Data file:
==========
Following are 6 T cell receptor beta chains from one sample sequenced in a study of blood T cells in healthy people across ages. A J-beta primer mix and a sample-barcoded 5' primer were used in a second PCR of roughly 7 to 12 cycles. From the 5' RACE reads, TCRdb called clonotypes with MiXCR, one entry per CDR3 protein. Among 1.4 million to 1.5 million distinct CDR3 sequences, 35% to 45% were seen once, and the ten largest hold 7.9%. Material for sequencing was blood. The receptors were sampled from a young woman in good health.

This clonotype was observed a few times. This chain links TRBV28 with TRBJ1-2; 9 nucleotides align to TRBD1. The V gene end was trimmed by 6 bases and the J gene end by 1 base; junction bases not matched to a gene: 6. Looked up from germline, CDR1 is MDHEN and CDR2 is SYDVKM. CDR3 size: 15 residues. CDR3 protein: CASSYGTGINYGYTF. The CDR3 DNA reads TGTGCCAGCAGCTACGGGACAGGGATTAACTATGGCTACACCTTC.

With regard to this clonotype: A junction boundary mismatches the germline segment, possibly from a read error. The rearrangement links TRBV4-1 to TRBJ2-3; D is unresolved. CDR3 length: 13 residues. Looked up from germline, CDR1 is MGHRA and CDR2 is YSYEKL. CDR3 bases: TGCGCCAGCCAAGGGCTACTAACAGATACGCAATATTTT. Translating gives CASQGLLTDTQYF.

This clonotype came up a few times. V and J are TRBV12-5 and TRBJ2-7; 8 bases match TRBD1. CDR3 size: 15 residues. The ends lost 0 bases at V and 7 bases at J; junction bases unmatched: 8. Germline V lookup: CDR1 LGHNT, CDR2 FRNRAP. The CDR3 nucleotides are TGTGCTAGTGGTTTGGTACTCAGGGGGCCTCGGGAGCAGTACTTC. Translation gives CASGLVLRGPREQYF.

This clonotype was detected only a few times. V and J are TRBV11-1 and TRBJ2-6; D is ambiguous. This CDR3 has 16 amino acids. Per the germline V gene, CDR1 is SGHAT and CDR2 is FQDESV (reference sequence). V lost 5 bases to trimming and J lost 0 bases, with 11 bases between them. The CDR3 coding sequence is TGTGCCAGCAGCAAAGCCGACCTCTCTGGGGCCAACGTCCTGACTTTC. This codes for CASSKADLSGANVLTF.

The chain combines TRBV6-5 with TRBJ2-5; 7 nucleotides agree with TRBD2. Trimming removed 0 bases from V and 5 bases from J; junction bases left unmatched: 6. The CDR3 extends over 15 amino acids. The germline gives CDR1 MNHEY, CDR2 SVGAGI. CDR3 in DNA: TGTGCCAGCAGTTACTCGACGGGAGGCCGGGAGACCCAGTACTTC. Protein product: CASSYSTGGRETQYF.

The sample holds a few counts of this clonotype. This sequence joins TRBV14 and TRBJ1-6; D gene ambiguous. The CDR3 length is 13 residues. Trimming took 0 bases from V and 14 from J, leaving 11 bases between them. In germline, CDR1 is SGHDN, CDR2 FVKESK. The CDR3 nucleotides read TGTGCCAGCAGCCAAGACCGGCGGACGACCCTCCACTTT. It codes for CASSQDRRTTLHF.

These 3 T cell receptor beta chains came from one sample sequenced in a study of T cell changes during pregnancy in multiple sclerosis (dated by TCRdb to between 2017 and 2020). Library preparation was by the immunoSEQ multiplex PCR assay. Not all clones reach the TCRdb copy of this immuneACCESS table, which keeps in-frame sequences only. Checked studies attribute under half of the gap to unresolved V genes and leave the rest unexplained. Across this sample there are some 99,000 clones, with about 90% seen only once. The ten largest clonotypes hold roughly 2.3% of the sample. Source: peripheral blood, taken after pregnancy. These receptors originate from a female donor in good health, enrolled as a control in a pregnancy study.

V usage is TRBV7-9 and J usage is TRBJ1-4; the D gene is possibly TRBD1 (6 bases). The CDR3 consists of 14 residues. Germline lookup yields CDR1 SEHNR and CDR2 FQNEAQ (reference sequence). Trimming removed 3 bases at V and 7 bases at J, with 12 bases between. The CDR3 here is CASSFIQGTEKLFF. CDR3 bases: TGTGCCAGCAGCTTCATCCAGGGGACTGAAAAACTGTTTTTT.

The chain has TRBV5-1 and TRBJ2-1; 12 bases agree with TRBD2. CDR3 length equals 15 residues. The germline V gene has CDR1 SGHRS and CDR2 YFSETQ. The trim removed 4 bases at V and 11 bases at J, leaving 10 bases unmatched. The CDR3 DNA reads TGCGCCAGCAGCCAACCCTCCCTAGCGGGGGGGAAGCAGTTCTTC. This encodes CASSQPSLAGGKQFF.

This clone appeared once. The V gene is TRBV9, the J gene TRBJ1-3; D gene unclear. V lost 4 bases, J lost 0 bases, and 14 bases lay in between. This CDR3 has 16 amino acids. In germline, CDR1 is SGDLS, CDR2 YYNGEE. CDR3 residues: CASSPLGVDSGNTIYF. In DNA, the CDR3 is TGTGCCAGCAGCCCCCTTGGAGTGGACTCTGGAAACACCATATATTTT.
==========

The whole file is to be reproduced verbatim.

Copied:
Following are 6 T cell receptor beta chains from one sample sequenced in a study of blood T cells in healthy people across ages. A J-beta primer mix and a sample-barcoded 5' primer were used in a second PCR of roughly 7 to 12 cycles. From the 5' RACE reads, TCRdb called clonotypes with MiXCR, one entry per CDR3 protein. Among 1.4 million to 1.5 million distinct CDR3 sequences, 35% to 45% were seen once, and the ten largest hold 7.9%. Material for sequencing was blood. The receptors were sampled from a young woman in good health.

This clonotype was observed a few times. This chain links TRBV28 with TRBJ1-2; 9 nucleotides align to TRBD1. The V gene end was trimmed by 6 bases and the J gene end by 1 base; junction bases not matched to a gene: 6. Looked up from germline, CDR1 is MDHEN and CDR2 is SYDVKM. CDR3 size: 15 residues. CDR3 protein: CASSYGTGINYGYTF. The CDR3 DNA reads TGTGCCAGCAGCTACGGGACAGGGATTAACTATGGCTACACCTTC.

With regard to this clonotype: A junction boundary mismatches the germline segment, possibly from a read error. The rearrangement links TRBV4-1 to TRBJ2-3; D is unresolved. CDR3 length: 13 residues. Looked up from germline, CDR1 is MGHRA and CDR2 is YSYEKL. CDR3 bases: TGCGCCAGCCAAGGGCTACTAACAGATACGCAATATTTT. Translating gives CASQGLLTDTQYF.

This clonotype came up a few times. V and J are TRBV12-5 and TRBJ2-7; 8 bases match TRBD1. CDR3 size: 15 residues. The ends lost 0 bases at V and 7 bases at J; junction bases unmatched: 8. Germline V lookup: CDR1 LGHNT, CDR2 FRNRAP. The CDR3 nucleotides are TGTGCTAGTGGTTTGGTACTCAGGGGGCCTCGGGAGCAGTACTTC. Translation gives CASGLVLRGPREQYF.

This clonotype was detected only a few times. V and J are TRBV11-1 and TRBJ2-6; D is ambiguous. This CDR3 has 16 amino acids. Per the germline V gene, CDR1 is SGHAT and CDR2 is FQDESV (reference sequence). V lost 5 bases to trimming and J lost 0 bases, with 11 bases between them. The CDR3 coding sequence is TGTGCCAGCAGCAAAGCCGACCTCTCTGGGGCCAACGTCCTGACTTTC. This codes for CASSKADLSGANVLTF.

The chain combines TRBV6-5 with TRBJ2-5; 7 nucleotides agree with TRBD2. Trimming removed 0 bases from V and 5 bases from J; junction bases left unmatched: 6. The CDR3 extends over 15 amino acids. The germline gives CDR1 MNHEY, CDR2 SVGAGI. CDR3 in DNA: TGTGCCAGCAGTTACTCGACGGGAGGCCGGGAGACCCAGTACTTC. Protein product: CASSYSTGGRETQYF.

The sample holds a few counts of this clonotype. This sequence joins TRBV14 and TRBJ1-6; D gene ambiguous. The CDR3 length is 13 residues. Trimming took 0 bases from V and 14 from J, leaving 11 bases between them. In germline, CDR1 is SGHDN, CDR2 FVKESK. The CDR3 nucleotides read TGTGCCAGCAGCCAAGACCGGCGGACGACCCTCCACTTT. It codes for CASSQDRRTTLHF.

These 3 T cell receptor beta chains came from one sample sequenced in a study of T cell changes during pregnancy in multiple sclerosis (dated by TCRdb to between 2017 and 2020). Library preparation was by the immunoSEQ multiplex PCR assay. Not all clones reach the TCRdb copy of this immuneACCESS table, which keeps in-frame sequences only. Checked studies attribute under half of the gap to unresolved V genes and leave the rest unexplained. Across this sample there are some 99,000 clones, with about 90% seen only once. The ten largest clonotypes hold roughly 2.3% of the sample. Source: peripheral blood, taken after pregnancy. These receptors originate from a female donor in good health, enrolled as a control in a pregnancy study.

V usage is TRBV7-9 and J usage is TRBJ1-4; the D gene is possibly TRBD1 (6 bases). The CDR3 consists of 14 residues. Germline lookup yields CDR1 SEHNR and CDR2 FQNEAQ (reference sequence). Trimming removed 3 bases at V and 7 bases at J, with 12 bases between. The CDR3 here is CASSFIQGTEKLFF. CDR3 bases: TGTGCCAGCAGCTTCATCCAGGGGACTGAAAAACTGTTTTTT.

The chain has TRBV5-1 and TRBJ2-1; 12 bases agree with TRBD2. CDR3 length equals 15 residues. The germline V gene has CDR1 SGHRS and CDR2 YFSETQ. The trim removed 4 bases at V and 11 bases at J, leaving 10 bases unmatched. The CDR3 DNA reads TGCGCCAGCAGCCAACCCTCCCTAGCGGGGGGGAAGCAGTTCTTC. This encodes CASSQPSLAGGKQFF.

This clone appeared once. The V gene is TRBV9, the J gene TRBJ1-3; D gene unclear. V lost 4 bases, J lost 0 bases, and 14 bases lay in between. This CDR3 has 16 amino acids. In germline, CDR1 is SGDLS, CDR2 YYNGEE. CDR3 residues: CASSPLGVDSGNTIYF. In DNA, the CDR3 is TGTGCCAGCAGCCCCCTTGGAGTGGACTCTGGAAACACCATATATTTT.